All patients who underwent liver biopsy (n = 177) completed the caffeine questionnaire on at least one occasion. Ninety-nine (56%) were male; 104 (59%) white, 33 (19%) black, 34 (19%) Asian, and 6 (3%) Hispanic; the mean age was 51 years (range, 18-78), and the mean BMI was 27.5 ± 6.2 kg/m2 (Table 2). Most patients (121/177; 68%) had chronic hepatitis C; the remaining patients had chronic hepatitis B (13%), delta hepatitis (3%), nonalcoholic steatohepatitis (11%), primary biliary cirrhosis (2%), or autoimmune hepatitis (3%). Baseline data from patients with HCV infection are shown in Table 3. On liver biopsy, 123 (69%) patients had mild fibrosis (42 with no fibrosis and 81 with portal fibrosis only), and 54 (31%) patients had advanced fibrosis (36 with bridging fibrosis and 18 with cirrhosis).
Table 2. Daily Caffeine Consumption According to Patient Characteristics
Mean Caffeine Intake [mg/day] (SEM)
Mean Caffeine [Coffee Cup Equivalents]
Other liver diagnosis
ALT <40 [U/L]
ALT ≥ 40 [U/L]
Ishak fibrosis <3
Table 3. Daily Caffeine Consumption According to Patient Characteristics in the HCV Cohort
Mean Caffeine Intake [mg/day] (SEM)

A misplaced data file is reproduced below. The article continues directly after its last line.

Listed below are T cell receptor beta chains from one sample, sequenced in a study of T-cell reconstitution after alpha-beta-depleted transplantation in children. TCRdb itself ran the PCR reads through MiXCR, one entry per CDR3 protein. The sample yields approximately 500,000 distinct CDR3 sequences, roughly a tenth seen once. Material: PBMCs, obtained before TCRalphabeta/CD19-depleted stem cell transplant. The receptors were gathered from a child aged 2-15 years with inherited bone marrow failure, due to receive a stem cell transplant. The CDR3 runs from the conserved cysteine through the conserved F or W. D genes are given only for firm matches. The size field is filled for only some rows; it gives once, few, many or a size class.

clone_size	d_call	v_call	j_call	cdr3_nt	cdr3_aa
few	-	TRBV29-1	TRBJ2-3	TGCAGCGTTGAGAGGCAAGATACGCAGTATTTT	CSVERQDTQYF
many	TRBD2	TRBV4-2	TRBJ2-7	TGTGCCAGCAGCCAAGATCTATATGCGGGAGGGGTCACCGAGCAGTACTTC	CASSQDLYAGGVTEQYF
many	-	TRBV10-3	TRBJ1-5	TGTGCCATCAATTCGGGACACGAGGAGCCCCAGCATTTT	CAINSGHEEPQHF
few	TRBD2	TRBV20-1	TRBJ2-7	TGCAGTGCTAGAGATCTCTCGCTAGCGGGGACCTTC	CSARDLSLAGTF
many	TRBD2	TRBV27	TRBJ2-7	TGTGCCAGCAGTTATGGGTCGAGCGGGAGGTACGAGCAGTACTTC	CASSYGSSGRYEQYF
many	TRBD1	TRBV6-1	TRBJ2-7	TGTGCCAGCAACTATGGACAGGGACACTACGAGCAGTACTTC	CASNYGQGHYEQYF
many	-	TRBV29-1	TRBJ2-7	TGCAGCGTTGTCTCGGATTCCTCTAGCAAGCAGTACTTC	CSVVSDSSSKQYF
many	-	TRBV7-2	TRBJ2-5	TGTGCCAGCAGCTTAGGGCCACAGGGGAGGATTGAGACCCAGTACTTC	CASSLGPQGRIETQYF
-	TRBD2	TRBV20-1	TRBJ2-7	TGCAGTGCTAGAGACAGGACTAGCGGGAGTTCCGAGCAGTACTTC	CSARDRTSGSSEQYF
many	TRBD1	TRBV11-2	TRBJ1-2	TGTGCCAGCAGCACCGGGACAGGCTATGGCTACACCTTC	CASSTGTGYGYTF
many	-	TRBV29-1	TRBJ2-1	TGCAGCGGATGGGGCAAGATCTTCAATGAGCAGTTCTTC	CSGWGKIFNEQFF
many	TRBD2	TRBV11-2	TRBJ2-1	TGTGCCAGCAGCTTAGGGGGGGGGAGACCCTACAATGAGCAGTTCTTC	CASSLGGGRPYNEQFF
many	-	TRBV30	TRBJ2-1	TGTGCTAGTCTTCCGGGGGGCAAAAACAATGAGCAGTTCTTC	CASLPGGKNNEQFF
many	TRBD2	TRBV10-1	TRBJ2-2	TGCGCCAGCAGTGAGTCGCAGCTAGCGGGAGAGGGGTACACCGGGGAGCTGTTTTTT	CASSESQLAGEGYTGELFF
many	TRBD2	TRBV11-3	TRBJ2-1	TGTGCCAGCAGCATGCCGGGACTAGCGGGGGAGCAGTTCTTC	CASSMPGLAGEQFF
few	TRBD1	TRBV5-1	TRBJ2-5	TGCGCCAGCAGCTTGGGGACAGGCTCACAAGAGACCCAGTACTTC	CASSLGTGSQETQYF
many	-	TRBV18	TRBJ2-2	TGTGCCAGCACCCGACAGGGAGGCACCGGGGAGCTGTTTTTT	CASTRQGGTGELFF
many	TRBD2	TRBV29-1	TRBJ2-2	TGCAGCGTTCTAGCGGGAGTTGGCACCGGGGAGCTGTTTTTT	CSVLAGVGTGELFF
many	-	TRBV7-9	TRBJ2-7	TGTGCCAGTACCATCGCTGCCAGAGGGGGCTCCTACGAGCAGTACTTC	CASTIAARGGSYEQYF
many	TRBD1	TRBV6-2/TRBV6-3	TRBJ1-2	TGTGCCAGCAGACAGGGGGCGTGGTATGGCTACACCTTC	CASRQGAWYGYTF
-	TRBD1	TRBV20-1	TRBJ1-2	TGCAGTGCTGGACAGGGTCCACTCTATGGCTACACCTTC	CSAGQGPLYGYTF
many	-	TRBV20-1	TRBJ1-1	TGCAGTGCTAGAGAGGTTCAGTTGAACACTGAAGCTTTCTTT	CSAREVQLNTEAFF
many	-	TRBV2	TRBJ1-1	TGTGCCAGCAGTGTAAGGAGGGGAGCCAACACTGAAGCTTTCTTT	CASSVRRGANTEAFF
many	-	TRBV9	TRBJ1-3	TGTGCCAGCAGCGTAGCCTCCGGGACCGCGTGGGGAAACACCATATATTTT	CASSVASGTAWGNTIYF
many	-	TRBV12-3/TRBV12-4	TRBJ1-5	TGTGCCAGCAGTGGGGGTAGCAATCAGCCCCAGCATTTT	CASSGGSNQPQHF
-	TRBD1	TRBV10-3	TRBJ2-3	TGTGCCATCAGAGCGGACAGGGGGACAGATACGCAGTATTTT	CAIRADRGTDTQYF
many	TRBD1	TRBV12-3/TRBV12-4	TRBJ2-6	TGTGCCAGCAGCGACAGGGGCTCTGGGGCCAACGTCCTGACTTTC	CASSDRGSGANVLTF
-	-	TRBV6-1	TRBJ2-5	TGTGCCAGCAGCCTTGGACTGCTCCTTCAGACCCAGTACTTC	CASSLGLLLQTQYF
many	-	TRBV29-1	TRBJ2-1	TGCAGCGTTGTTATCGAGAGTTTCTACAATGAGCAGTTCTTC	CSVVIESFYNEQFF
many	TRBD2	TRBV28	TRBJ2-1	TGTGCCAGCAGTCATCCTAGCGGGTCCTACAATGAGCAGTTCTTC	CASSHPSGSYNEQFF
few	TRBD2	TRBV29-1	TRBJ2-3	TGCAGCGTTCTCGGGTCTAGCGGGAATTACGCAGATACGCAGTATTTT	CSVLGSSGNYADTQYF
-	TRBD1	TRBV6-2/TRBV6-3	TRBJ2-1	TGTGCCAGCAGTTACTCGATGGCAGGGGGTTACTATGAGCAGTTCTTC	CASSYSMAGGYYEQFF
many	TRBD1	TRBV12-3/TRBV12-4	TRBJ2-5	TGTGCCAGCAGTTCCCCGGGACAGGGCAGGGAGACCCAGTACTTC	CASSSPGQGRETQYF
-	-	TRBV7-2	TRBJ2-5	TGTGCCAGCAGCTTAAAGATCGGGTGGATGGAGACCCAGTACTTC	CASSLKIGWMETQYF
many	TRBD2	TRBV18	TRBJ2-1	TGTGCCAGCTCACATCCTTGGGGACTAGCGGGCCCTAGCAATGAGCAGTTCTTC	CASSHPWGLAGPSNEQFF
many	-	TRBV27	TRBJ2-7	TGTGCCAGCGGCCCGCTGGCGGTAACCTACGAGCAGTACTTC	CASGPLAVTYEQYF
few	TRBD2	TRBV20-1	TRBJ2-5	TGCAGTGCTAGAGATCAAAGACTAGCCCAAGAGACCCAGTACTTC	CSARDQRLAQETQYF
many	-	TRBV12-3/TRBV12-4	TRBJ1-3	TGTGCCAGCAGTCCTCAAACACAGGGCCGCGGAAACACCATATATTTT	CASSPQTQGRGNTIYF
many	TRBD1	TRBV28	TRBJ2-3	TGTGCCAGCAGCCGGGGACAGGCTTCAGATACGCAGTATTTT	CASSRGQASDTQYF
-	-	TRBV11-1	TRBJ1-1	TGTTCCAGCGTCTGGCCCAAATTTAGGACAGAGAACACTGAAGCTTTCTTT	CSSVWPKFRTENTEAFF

Mean Caffeine [Coffee Cup Equivalents]
ALT <40 [U/L]
ALT ≥ 40 [U/L]
Ishak fibrosis < 3
Ishak fibrosis ≥ 3
Estimated daily consumption of caffeine from food and beverages ranged from none to 1028 mg/day and averaged 195 mg/day, which is the equivalent of 1.4 cups of coffee per day. Fifty patients reported drinking no coffee. Of all caffeine consumed, 71% came from regular coffee (0.1% from decaffeinated coffee), 13% from caffeinated soda, 7% from black tea, 4% from green tea, 0.2% from cocoa, 0.6% from caffeine-fortified beverages, 0.7% from chocolate, and 3% from caffeine pills (Table 1). A second questionnaire was completed by 80% of patients and a third questionnaire by 56%, all within a 6-month period but separated by at least 2 weeks. Repeat administration of the questionnaire demonstrated consistent results, with a Cronbach coefficient alpha of 0.90 (Fig. 1).
White patients reported greater mean caffeine intake (mean ± standard error of the mean: 266 ± 23 mg/day) than African Americans (98 ± 21 mg/day, P = 0.0001) or Asians (85 ± 16 mg/day, P < 0.0001) from both coffee and other sources (Table 2). There was a trend toward higher caffeine intake among men than women but no correlation with BMI. In this cohort, more than half (60%) reported no alcohol intake, and only six (3%) consumed more than 10 g/day (range, 0–33 g/day).
Caffeine Intake and Severity of Liver Disease.